WHY RENT IT: Laugh-out-loud funny throughout that isn’t dominated by one chracter or actor; the actors are believable.

WHY RENT SOMETHING ELSE: Those looking for a Steve Carrell movie will be disappointed; he is as restrained as he ever has been in a movie and is simply a cog in the machine here.

FAMILY MATTERS: A little bad language, a little sex and a little drug use.

TRIVIAL PURSUITS: Abigail Breslin wore a fat suit during filming to make Olive look a little chubbier than she actually is.

NOTABLE DVD FEATURES: There is a music video by DeVotchKa as well as four different alternate endings.

BOX OFFICE PERFORMANCE: $100.5m on an $8M production budget: the movie was a blockbuster.

FINAL RATING: 8/10

TOMORROW: The Illusionist

Country Strong


Country Strong

This is...American Idol!

(2010) Musical Drama (Screen Gems) Gwyneth Paltrow, Tim McGraw, Garrett Hedlund, Leighton Meester, Marshall Chapman, Jeremy Childs, Gabe Sipos, Lisa Stewart Seals, Jackie Welch, Meagan Henderson, Katie Cook. Directed by Shana Feste

There is an itch in most of us to be famous, but in some it’s more like a rash. Those in that sad condition can’t ignore it, can’t cure it, can only go about pursuing their obsession in a single-minded manner. Fame, however, shines a spotlight on us that few can bear for very long and when we fall apart, the whole world watches.

That’s what happened to Kelly Canter (Paltrow), a country superstar whose bouts with the bottle led to a drunken incident during a Dallas concert which led to a miscarriage. Now in rehab, her husband and manager James (McGraw) is pulling her out a full month early in order for her to embark on a tour to rehab her image. Beau (Hedlund), who is an orderly at her treatment facility and an aspiring singer/songwriter himself (and a good one), is aghast but at Kelly’s insistence he accompanies her on the tour as an opening act and to a certain extent, as a watchdog to make sure she doesn’t drink. He’s more successful at the former than the latter.

Also on the tour is Chiles Stanton (Meester), a former Miss Dallas who has gone from beauty pageants to honky tonks in a single minded pursuit of Nashville glory. Kelly suspects that James is sleeping with Chiles, which is a little bit hypocritical since she has been sleeping with Beau since rehab. And Chiles is sweet on Beau, despite Beau’s disinterest. Yes, everyone sleeps with everyone else except I suspect Beau and James. They probably don’t sleep together. And Chiles and Kelly? In your dreams, pervert.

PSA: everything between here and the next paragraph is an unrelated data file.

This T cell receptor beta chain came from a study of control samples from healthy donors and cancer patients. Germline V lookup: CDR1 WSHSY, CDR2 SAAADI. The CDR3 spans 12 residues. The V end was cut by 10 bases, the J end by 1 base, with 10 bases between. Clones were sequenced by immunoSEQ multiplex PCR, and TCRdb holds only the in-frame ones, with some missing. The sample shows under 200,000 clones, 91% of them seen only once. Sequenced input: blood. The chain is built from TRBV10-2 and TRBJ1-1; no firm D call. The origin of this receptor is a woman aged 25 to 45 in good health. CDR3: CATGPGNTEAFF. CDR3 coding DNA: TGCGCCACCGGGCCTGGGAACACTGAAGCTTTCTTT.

Kelly, with pressure mounting on her for a comeback, is patently unready for the Texas tour that is going to take her back to Dallas at its conclusion. She worries that she has become too old for her stardom and certainly for her husband who is no longer interested in her romantically but remains her manager nonetheless, shamelessly manipulating his wife. The miscarriage sits between them like the Great Wall of China. She begins to drink again, with devastating consequences.

All of this leads to some pretty public meltdowns that all the spin in the world is going to fail to erase. Can Kelly get her act together and show the world what country strong is all about? Will Chiles get the stardom she so desperately seeks? And will Beau, with his distaste for money, find an audience of his own? Tune in.

Roger Ebert likened this to movies of the ‘40s and ‘50s and I can agree with him there – the elements of A Star is Born are too many to count. Feste doesn’t appear to be out to give us an insider’s view of the country music world; instead, this is a look at the downside of fame, the dark side of ambition and the redemptive power of a really good song.

The three singers all contribute their own vocals, lending more authenticity to the proceedings. Paltrow again delivers, not only vocally but as the fragile singer. Kelly is a woman who was strong once upon a time, but the constant pressure and rootless lifestyle have taken their toll. Now she’s a woman trapped in a marriage that’s unfulfilling, lost in a sea of booze and bad breaks. She latches onto Beau as a life preserver and he’s only too happy to fill that bill.